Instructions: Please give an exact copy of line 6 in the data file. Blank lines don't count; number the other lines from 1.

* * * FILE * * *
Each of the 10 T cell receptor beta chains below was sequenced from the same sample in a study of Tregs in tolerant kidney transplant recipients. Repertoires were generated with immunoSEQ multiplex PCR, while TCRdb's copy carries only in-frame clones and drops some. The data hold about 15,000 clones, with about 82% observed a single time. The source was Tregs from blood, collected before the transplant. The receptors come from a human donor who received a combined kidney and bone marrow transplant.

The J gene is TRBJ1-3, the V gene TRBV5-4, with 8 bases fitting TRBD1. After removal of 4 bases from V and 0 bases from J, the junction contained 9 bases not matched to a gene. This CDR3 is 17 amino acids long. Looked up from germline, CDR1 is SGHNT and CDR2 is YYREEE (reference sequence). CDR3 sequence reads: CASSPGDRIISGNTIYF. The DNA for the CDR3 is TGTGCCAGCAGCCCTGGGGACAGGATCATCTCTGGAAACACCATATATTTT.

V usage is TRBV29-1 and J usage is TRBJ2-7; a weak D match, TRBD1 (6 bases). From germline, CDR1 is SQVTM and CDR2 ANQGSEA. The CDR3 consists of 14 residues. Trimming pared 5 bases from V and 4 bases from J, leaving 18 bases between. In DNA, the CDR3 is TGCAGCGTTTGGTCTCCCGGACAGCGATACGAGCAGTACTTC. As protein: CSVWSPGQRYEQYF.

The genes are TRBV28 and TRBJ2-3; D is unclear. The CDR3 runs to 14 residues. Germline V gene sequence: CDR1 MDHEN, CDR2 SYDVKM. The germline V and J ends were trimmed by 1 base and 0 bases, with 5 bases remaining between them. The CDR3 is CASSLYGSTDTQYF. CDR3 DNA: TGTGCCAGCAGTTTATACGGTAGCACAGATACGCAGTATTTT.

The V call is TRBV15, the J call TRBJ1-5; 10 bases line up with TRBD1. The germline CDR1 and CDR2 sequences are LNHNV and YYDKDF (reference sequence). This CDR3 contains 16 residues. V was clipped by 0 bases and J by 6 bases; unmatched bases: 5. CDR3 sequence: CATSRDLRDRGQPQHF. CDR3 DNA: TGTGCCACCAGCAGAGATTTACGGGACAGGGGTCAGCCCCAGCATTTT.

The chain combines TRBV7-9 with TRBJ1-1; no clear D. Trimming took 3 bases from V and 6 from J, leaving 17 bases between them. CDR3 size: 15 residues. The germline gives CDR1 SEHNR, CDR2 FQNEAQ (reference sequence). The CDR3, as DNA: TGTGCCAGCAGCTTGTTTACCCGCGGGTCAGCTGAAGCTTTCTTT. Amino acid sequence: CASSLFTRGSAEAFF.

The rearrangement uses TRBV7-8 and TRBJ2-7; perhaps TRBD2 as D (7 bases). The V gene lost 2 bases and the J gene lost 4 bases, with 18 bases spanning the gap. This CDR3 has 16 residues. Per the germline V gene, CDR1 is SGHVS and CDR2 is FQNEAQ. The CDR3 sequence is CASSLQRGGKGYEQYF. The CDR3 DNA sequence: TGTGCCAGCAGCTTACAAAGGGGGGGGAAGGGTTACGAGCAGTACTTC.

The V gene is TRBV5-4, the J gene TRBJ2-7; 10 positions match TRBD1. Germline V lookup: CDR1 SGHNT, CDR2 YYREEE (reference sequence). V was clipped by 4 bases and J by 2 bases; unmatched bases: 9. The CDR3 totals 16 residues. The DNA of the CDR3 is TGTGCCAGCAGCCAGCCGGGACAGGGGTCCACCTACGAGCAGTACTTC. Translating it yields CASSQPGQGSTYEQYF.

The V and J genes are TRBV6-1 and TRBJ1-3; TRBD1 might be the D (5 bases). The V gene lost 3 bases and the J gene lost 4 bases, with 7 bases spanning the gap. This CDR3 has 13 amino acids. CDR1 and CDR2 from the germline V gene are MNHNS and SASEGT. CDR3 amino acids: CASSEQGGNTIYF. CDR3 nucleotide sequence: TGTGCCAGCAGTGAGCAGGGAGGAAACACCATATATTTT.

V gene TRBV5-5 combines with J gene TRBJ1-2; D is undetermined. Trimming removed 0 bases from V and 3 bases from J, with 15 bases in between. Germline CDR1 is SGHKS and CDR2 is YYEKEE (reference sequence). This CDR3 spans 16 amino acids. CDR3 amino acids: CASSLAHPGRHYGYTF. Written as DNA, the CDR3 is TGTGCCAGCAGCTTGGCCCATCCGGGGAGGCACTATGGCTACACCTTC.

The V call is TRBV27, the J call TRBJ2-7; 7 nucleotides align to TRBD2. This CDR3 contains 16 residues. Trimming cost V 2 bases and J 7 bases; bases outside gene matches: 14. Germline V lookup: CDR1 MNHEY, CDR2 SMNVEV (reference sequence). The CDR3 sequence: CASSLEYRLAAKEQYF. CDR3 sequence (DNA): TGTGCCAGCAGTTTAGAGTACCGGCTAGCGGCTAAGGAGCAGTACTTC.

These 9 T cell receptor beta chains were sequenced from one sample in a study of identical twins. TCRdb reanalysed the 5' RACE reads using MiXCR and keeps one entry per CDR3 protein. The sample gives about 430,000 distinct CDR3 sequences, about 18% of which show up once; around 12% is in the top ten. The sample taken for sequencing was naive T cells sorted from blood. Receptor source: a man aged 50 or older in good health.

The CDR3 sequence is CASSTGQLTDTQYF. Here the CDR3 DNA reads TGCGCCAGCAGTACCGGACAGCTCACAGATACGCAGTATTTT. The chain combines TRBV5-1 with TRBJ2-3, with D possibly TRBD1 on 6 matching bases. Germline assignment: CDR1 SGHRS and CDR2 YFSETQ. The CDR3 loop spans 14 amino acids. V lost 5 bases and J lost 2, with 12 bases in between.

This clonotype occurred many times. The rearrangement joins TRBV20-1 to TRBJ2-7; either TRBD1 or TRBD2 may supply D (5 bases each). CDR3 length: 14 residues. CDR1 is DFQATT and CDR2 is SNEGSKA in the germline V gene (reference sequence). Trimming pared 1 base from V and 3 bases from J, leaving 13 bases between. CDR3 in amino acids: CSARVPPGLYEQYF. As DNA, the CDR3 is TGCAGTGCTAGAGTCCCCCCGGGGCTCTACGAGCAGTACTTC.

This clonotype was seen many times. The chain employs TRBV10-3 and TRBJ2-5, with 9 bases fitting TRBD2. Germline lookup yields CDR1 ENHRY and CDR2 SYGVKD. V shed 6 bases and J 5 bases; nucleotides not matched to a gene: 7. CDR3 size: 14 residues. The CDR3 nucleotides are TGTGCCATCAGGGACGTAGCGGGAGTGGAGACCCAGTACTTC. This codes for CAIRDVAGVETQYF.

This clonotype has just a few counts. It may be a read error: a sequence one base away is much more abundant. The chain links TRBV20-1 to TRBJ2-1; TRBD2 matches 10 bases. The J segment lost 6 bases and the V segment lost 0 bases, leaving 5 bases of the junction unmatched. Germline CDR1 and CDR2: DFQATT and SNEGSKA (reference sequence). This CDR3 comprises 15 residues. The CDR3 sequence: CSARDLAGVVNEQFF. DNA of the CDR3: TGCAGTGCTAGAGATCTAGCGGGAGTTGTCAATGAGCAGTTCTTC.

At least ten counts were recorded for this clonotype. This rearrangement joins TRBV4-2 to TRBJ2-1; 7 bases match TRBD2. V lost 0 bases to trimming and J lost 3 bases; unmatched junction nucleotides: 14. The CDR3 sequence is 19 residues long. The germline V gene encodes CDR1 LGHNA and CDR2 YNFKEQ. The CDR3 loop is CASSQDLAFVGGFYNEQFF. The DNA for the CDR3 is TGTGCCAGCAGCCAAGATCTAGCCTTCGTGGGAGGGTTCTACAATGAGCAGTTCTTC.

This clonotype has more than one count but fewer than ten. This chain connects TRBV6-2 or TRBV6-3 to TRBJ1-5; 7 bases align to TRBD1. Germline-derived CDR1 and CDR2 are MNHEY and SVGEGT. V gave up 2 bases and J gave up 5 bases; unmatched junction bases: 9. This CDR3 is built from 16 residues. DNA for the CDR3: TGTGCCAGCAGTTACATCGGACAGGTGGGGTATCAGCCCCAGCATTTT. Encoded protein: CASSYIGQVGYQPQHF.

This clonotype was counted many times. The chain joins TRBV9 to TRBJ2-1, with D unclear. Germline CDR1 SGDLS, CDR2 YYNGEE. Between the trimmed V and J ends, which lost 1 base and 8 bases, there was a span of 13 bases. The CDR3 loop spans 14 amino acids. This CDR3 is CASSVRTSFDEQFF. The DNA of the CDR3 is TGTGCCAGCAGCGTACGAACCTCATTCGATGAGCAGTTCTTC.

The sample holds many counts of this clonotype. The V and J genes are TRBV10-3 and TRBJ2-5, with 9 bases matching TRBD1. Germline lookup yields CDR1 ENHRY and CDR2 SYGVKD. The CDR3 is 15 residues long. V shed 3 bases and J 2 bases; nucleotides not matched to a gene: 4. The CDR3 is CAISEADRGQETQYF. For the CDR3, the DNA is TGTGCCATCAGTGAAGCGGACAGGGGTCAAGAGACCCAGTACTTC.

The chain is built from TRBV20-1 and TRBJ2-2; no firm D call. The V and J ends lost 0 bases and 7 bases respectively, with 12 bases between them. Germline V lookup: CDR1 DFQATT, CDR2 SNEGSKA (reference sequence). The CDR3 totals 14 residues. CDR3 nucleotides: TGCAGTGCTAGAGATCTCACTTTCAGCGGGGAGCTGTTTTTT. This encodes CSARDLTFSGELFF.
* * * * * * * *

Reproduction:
The chain combines TRBV7-9 with TRBJ1-1; no clear D. Trimming took 3 bases from V and 6 from J, leaving 17 bases between them. CDR3 size: 15 residues. The germline gives CDR1 SEHNR, CDR2 FQNEAQ (reference sequence). The CDR3, as DNA: TGTGCCAGCAGCTTGTTTACCCGCGGGTCAGCTGAAGCTTTCTTT. Amino acid sequence: CASSLFTRGSAEAFF.